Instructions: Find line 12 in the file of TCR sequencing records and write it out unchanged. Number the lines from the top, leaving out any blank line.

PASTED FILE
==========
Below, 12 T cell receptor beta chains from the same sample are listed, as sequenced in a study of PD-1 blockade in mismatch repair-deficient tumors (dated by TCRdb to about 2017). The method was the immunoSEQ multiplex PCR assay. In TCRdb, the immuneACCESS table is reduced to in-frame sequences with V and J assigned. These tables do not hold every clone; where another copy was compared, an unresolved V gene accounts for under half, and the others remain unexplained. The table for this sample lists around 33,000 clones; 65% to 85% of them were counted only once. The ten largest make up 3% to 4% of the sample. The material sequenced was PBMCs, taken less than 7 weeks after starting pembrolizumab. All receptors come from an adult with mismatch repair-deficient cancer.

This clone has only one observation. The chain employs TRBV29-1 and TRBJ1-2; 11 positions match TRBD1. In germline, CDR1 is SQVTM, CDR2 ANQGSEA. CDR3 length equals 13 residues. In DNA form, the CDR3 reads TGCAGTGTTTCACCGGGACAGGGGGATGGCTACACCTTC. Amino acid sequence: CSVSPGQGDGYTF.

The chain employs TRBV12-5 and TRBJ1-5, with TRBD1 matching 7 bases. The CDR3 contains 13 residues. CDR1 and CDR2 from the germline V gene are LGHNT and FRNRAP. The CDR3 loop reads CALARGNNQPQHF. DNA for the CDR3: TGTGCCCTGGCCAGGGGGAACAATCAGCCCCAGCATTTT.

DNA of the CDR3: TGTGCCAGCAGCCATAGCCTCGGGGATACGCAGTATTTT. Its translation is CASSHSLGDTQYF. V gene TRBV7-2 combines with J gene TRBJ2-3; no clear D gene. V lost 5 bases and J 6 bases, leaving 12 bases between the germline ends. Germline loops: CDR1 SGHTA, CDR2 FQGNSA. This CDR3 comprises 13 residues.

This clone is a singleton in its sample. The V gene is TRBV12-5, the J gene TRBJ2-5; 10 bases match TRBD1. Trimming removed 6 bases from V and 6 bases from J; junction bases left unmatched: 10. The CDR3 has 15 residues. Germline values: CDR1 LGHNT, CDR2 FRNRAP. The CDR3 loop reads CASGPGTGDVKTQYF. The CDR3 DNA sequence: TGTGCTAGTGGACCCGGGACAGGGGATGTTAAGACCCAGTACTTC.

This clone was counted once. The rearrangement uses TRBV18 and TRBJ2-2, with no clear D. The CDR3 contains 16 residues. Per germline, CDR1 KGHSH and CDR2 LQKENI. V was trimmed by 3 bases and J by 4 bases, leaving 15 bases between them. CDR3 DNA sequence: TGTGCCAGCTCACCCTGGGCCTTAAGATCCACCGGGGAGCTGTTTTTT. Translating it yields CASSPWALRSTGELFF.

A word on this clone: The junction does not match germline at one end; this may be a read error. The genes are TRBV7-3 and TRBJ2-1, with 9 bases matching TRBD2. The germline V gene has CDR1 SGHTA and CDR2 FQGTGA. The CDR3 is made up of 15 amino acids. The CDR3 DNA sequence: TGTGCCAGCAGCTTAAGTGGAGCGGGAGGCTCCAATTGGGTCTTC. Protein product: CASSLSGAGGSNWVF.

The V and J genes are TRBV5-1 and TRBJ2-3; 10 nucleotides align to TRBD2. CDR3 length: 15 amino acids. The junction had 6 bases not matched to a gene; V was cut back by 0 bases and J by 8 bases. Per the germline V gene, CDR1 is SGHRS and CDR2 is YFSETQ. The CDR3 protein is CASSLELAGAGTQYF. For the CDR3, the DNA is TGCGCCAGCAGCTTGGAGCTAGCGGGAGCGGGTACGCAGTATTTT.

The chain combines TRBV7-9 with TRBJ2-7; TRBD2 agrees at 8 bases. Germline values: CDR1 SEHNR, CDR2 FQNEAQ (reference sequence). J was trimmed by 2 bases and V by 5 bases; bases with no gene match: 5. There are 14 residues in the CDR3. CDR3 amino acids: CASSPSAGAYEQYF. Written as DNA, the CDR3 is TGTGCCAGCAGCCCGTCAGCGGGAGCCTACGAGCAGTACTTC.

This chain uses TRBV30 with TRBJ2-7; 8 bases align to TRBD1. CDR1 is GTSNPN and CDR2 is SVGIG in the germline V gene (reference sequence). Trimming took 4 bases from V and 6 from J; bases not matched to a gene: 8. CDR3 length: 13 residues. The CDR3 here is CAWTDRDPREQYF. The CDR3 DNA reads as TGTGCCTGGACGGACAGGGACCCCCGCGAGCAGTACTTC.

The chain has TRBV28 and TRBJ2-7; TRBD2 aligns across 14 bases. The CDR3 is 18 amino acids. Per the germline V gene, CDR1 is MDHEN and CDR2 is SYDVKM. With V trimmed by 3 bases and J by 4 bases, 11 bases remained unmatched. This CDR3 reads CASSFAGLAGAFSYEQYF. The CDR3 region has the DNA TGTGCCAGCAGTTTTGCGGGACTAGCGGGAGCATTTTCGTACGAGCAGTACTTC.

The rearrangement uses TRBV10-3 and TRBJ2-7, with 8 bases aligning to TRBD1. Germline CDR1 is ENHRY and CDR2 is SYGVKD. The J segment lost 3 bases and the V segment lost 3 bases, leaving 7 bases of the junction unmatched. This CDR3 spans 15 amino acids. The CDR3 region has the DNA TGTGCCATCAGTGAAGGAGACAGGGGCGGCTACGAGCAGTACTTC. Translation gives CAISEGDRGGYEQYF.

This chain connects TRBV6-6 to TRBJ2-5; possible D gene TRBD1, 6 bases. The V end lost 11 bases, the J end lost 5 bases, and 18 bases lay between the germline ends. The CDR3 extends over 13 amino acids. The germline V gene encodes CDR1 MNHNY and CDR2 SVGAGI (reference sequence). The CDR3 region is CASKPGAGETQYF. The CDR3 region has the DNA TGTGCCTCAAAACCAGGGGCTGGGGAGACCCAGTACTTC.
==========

The rearrangement uses TRBV10-3 and TRBJ2-7, with 8 bases aligning to TRBD1. Germline CDR1 is ENHRY and CDR2 is SYGVKD. The J segment lost 3 bases and the V segment lost 3 bases, leaving 7 bases of the junction unmatched. This CDR3 spans 15 amino acids. The CDR3 region has the DNA TGTGCCATCAGTGAAGGAGACAGGGGCGGCTACGAGCAGTACTTC. Translation gives CAISEGDRGGYEQYF.